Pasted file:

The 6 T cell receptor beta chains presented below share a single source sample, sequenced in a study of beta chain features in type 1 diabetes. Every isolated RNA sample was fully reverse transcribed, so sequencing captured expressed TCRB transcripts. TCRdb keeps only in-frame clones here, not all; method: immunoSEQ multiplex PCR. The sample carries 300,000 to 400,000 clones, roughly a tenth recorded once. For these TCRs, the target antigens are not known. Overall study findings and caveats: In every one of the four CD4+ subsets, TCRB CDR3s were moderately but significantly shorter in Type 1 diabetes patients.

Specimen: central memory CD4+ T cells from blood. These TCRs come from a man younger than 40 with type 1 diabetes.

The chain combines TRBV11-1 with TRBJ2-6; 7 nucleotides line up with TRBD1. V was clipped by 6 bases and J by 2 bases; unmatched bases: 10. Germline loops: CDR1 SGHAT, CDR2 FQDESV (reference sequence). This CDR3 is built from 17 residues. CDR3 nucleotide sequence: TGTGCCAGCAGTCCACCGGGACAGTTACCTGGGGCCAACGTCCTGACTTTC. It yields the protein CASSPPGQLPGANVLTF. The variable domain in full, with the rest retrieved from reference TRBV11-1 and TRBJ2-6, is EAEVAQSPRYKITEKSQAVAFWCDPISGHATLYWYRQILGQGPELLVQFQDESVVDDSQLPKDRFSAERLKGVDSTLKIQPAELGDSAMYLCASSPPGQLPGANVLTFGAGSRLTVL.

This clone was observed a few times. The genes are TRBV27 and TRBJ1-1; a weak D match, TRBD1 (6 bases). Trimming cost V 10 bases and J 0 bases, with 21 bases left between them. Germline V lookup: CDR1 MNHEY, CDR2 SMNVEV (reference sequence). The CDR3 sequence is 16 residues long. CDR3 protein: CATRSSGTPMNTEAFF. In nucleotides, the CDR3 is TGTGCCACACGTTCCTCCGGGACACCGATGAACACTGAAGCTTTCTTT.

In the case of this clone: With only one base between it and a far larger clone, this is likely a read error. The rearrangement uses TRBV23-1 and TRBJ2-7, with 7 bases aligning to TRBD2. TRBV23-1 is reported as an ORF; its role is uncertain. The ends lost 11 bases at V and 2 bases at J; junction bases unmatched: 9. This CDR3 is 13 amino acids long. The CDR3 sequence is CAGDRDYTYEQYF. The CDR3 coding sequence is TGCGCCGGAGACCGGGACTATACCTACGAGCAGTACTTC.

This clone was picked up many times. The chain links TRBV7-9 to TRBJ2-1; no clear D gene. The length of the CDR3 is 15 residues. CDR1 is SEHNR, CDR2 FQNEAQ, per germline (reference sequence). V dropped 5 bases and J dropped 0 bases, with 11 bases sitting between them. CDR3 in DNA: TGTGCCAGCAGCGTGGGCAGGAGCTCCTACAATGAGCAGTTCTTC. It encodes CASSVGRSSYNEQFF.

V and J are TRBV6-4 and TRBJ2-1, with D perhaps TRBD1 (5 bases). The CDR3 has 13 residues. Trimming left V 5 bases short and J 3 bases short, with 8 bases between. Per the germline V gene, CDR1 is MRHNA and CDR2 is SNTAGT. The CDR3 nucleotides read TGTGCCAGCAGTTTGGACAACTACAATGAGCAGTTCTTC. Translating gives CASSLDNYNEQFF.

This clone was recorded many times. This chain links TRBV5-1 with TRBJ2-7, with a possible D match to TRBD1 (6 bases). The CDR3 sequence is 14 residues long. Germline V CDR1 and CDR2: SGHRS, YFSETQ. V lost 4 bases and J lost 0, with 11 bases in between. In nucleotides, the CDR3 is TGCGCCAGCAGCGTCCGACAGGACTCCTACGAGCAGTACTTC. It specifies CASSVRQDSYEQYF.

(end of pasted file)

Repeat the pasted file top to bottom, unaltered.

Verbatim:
The 6 T cell receptor beta chains presented below share a single source sample, sequenced in a study of beta chain features in type 1 diabetes. Every isolated RNA sample was fully reverse transcribed, so sequencing captured expressed TCRB transcripts. TCRdb keeps only in-frame clones here, not all; method: immunoSEQ multiplex PCR. The sample carries 300,000 to 400,000 clones, roughly a tenth recorded once. For these TCRs, the target antigens are not known. Overall study findings and caveats: In every one of the four CD4+ subsets, TCRB CDR3s were moderately but significantly shorter in Type 1 diabetes patients.

Specimen: central memory CD4+ T cells from blood. These TCRs come from a man younger than 40 with type 1 diabetes.

The chain combines TRBV11-1 with TRBJ2-6; 7 nucleotides line up with TRBD1. V was clipped by 6 bases and J by 2 bases; unmatched bases: 10. Germline loops: CDR1 SGHAT, CDR2 FQDESV (reference sequence). This CDR3 is built from 17 residues. CDR3 nucleotide sequence: TGTGCCAGCAGTCCACCGGGACAGTTACCTGGGGCCAACGTCCTGACTTTC. It yields the protein CASSPPGQLPGANVLTF. The variable domain in full, with the rest retrieved from reference TRBV11-1 and TRBJ2-6, is EAEVAQSPRYKITEKSQAVAFWCDPISGHATLYWYRQILGQGPELLVQFQDESVVDDSQLPKDRFSAERLKGVDSTLKIQPAELGDSAMYLCASSPPGQLPGANVLTFGAGSRLTVL.

This clone was observed a few times. The genes are TRBV27 and TRBJ1-1; a weak D match, TRBD1 (6 bases). Trimming cost V 10 bases and J 0 bases, with 21 bases left between them. Germline V lookup: CDR1 MNHEY, CDR2 SMNVEV (reference sequence). The CDR3 sequence is 16 residues long. CDR3 protein: CATRSSGTPMNTEAFF. In nucleotides, the CDR3 is TGTGCCACACGTTCCTCCGGGACACCGATGAACACTGAAGCTTTCTTT.

In the case of this clone: With only one base between it and a far larger clone, this is likely a read error. The rearrangement uses TRBV23-1 and TRBJ2-7, with 7 bases aligning to TRBD2. TRBV23-1 is reported as an ORF; its role is uncertain. The ends lost 11 bases at V and 2 bases at J; junction bases unmatched: 9. This CDR3 is 13 amino acids long. The CDR3 sequence is CAGDRDYTYEQYF. The CDR3 coding sequence is TGCGCCGGAGACCGGGACTATACCTACGAGCAGTACTTC.

This clone was picked up many times. The chain links TRBV7-9 to TRBJ2-1; no clear D gene. The length of the CDR3 is 15 residues. CDR1 is SEHNR, CDR2 FQNEAQ, per germline (reference sequence). V dropped 5 bases and J dropped 0 bases, with 11 bases sitting between them. CDR3 in DNA: TGTGCCAGCAGCGTGGGCAGGAGCTCCTACAATGAGCAGTTCTTC. It encodes CASSVGRSSYNEQFF.

V and J are TRBV6-4 and TRBJ2-1, with D perhaps TRBD1 (5 bases). The CDR3 has 13 residues. Trimming left V 5 bases short and J 3 bases short, with 8 bases between. Per the germline V gene, CDR1 is MRHNA and CDR2 is SNTAGT. The CDR3 nucleotides read TGTGCCAGCAGTTTGGACAACTACAATGAGCAGTTCTTC. Translating gives CASSLDNYNEQFF.

This clone was recorded many times. This chain links TRBV5-1 with TRBJ2-7, with a possible D match to TRBD1 (6 bases). The CDR3 sequence is 14 residues long. Germline V CDR1 and CDR2: SGHRS, YFSETQ. V lost 4 bases and J lost 0, with 11 bases in between. In nucleotides, the CDR3 is TGCGCCAGCAGCGTCCGACAGGACTCCTACGAGCAGTACTTC. It specifies CASSVRQDSYEQYF.